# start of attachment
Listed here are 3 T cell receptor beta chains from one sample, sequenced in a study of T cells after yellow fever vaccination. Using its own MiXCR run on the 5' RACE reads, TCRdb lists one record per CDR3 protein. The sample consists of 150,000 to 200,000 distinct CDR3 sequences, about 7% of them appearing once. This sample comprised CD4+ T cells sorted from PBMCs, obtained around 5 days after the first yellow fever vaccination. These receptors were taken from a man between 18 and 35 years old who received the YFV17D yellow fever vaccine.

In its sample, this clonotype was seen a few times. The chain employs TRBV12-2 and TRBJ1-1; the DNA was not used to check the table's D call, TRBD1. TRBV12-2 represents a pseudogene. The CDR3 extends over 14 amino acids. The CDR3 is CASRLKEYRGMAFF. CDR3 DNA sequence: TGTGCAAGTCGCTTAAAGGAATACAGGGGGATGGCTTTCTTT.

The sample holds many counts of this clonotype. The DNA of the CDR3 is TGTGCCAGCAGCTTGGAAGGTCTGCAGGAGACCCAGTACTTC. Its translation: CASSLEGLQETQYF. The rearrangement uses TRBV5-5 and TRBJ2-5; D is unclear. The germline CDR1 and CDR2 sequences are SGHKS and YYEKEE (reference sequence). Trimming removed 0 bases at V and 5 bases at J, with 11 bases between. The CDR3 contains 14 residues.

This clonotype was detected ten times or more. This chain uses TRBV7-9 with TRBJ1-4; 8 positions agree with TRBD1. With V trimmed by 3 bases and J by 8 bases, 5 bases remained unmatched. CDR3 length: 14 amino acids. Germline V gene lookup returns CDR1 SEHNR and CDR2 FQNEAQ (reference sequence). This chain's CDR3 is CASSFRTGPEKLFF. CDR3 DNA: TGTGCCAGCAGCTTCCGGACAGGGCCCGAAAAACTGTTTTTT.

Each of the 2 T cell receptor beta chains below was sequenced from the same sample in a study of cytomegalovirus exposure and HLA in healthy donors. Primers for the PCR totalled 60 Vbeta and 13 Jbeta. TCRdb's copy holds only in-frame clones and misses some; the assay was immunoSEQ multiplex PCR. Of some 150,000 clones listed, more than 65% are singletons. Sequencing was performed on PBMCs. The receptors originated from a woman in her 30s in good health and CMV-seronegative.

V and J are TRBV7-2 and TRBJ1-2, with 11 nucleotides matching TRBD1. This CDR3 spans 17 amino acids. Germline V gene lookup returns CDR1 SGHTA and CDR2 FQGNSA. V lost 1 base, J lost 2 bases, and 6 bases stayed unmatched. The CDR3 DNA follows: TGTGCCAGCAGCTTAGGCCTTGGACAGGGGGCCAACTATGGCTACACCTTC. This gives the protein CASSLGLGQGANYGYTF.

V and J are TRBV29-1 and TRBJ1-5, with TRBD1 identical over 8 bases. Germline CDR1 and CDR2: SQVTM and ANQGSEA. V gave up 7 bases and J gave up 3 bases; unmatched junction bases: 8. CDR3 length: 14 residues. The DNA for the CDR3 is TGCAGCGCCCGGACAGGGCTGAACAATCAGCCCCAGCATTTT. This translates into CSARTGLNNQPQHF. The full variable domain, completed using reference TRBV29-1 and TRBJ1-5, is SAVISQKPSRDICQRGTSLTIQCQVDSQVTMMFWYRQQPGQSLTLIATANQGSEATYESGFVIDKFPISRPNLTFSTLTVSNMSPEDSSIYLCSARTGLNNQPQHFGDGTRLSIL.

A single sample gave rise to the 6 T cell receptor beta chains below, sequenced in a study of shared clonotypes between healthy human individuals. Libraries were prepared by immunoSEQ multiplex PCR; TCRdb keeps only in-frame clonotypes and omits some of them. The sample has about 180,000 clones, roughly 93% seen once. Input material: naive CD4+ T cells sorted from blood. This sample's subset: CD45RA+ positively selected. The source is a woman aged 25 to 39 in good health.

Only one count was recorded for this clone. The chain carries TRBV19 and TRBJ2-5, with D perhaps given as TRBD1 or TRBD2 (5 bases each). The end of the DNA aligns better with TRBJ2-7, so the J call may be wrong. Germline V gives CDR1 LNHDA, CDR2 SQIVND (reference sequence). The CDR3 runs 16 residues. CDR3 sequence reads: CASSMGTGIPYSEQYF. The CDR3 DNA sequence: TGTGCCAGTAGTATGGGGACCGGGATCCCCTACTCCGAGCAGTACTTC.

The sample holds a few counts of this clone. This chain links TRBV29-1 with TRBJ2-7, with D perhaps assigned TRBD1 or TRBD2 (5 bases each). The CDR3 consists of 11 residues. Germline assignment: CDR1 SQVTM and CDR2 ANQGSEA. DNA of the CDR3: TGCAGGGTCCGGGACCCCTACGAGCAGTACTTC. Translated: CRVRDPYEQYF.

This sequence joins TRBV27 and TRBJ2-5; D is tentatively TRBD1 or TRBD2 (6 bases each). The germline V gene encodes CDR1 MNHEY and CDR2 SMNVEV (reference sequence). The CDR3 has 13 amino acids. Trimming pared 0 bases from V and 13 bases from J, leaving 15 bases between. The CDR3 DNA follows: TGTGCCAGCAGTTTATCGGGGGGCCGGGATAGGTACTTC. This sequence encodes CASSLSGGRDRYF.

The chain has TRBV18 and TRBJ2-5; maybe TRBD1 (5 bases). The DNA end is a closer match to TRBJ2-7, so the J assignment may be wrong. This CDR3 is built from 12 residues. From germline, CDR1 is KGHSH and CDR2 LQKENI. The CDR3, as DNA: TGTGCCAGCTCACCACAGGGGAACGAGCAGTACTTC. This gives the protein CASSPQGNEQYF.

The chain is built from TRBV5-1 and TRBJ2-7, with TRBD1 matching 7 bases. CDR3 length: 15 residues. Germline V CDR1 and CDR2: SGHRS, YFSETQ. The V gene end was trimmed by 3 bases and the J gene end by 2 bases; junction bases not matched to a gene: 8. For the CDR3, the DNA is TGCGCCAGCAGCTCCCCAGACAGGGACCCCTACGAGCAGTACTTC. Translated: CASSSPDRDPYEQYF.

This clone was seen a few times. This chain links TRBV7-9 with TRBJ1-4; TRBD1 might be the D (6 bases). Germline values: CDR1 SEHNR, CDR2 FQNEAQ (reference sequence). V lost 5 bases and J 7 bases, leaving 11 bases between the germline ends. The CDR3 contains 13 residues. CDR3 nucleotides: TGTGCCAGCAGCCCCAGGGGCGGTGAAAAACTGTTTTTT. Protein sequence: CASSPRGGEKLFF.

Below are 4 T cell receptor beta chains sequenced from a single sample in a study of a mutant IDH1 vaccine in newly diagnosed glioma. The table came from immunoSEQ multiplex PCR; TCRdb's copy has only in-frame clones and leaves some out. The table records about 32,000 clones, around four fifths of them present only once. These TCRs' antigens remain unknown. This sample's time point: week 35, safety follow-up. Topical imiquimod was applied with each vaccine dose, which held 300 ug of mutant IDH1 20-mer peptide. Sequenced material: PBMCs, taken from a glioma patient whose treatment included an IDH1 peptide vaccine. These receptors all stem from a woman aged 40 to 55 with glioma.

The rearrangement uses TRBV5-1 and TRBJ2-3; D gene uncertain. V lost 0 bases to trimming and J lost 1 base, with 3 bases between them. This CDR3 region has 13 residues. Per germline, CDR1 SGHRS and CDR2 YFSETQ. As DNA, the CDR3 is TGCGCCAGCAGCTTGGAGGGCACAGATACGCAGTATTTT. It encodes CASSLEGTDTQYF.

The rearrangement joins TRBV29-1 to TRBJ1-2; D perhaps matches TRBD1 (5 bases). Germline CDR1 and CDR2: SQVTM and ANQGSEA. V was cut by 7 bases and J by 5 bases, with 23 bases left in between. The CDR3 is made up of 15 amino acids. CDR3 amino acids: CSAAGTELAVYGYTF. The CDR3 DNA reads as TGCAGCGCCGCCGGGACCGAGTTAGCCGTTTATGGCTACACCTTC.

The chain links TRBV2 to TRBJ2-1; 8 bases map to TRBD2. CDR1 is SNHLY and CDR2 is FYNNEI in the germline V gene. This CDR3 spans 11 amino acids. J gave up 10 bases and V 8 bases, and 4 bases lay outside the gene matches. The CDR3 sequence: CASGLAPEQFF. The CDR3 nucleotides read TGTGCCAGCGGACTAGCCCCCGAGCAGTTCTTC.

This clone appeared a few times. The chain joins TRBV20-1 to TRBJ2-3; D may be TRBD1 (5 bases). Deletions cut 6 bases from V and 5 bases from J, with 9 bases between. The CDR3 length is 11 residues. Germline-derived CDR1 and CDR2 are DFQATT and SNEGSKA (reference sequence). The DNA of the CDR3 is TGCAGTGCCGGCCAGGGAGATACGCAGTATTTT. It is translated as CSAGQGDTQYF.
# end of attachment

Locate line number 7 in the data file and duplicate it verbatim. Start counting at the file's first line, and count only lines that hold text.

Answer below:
V and J are TRBV29-1 and TRBJ1-5, with TRBD1 identical over 8 bases. Germline CDR1 and CDR2: SQVTM and ANQGSEA. V gave up 7 bases and J gave up 3 bases; unmatched junction bases: 8. CDR3 length: 14 residues. The DNA for the CDR3 is TGCAGCGCCCGGACAGGGCTGAACAATCAGCCCCAGCATTTT. This translates into CSARTGLNNQPQHF. The full variable domain, completed using reference TRBV29-1 and TRBJ1-5, is SAVISQKPSRDICQRGTSLTIQCQVDSQVTMMFWYRQQPGQSLTLIATANQGSEATYESGFVIDKFPISRPNLTFSTLTVSNMSPEDSSIYLCSARTGLNNQPQHFGDGTRLSIL.